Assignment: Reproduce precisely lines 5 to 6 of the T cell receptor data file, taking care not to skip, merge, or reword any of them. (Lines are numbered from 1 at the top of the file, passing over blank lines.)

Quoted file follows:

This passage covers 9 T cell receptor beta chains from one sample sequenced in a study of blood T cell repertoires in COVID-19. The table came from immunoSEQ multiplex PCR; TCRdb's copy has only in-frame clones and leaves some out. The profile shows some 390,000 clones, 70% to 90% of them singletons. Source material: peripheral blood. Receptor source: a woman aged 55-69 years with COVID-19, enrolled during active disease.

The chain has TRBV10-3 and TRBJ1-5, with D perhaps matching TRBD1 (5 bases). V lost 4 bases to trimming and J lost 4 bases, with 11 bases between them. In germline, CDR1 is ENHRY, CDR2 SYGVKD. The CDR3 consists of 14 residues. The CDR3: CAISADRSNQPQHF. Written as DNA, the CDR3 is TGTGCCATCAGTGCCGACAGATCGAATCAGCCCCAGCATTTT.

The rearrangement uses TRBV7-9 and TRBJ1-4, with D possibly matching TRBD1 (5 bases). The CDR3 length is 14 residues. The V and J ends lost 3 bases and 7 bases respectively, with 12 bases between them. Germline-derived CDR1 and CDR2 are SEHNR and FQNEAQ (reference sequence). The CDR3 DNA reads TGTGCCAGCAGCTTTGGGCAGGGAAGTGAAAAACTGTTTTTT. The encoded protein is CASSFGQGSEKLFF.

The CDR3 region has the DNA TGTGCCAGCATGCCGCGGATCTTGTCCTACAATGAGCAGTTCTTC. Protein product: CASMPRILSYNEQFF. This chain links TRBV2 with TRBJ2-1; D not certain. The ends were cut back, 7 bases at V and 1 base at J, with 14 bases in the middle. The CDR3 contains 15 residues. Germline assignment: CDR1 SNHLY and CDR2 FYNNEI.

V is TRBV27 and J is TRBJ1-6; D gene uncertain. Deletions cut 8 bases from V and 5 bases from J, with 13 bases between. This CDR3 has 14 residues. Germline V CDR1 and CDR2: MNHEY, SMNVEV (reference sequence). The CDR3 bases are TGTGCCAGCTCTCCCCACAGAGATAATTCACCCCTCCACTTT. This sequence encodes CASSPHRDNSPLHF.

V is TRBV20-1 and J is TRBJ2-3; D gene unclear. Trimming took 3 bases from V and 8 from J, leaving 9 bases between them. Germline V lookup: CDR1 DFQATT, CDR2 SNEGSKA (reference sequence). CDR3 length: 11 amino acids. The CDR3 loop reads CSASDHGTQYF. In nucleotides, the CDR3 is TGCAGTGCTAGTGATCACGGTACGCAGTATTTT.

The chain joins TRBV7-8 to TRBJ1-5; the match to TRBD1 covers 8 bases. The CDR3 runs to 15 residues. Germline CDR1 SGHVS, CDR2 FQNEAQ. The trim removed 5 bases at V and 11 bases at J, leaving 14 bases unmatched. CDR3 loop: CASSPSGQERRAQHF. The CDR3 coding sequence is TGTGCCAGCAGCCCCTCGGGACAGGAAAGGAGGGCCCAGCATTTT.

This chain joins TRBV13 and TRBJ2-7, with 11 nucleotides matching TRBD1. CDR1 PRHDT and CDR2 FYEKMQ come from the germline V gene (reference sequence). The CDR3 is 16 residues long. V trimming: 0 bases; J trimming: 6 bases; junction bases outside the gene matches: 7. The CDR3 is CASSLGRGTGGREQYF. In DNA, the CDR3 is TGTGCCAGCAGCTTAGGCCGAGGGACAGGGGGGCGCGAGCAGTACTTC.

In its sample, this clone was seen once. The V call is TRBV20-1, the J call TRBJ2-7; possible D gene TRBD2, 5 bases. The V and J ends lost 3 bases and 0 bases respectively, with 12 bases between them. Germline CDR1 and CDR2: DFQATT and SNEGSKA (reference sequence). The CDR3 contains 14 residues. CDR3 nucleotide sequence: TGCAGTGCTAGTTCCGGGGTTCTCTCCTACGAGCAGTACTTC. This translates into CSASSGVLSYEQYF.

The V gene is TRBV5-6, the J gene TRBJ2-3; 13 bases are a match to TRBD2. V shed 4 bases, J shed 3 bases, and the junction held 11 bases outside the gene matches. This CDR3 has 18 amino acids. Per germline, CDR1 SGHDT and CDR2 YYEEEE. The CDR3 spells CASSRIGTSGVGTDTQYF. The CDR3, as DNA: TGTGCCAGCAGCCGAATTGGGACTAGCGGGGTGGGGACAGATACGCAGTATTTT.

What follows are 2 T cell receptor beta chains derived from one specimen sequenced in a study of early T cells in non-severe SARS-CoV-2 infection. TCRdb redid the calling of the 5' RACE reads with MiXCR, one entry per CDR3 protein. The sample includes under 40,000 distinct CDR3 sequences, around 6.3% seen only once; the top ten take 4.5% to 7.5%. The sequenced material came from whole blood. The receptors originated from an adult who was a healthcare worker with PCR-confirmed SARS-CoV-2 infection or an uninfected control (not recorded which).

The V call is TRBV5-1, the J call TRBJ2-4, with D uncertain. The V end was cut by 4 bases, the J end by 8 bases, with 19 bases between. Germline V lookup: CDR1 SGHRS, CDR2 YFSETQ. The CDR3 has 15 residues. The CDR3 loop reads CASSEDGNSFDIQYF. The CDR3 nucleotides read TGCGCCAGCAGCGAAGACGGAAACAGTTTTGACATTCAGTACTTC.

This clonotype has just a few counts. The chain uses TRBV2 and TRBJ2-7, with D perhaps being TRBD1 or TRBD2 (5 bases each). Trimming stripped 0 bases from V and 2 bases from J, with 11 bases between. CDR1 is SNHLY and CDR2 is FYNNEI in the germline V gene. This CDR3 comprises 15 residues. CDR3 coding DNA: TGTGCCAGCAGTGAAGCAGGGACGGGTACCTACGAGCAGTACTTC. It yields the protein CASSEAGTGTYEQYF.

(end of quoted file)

V is TRBV27 and J is TRBJ1-6; D gene uncertain. Deletions cut 8 bases from V and 5 bases from J, with 13 bases between. This CDR3 has 14 residues. Germline V CDR1 and CDR2: MNHEY, SMNVEV (reference sequence). The CDR3 bases are TGTGCCAGCTCTCCCCACAGAGATAATTCACCCCTCCACTTT. This sequence encodes CASSPHRDNSPLHF.

V is TRBV20-1 and J is TRBJ2-3; D gene unclear. Trimming took 3 bases from V and 8 from J, leaving 9 bases between them. Germline V lookup: CDR1 DFQATT, CDR2 SNEGSKA (reference sequence). CDR3 length: 11 amino acids. The CDR3 loop reads CSASDHGTQYF. In nucleotides, the CDR3 is TGCAGTGCTAGTGATCACGGTACGCAGTATTTT.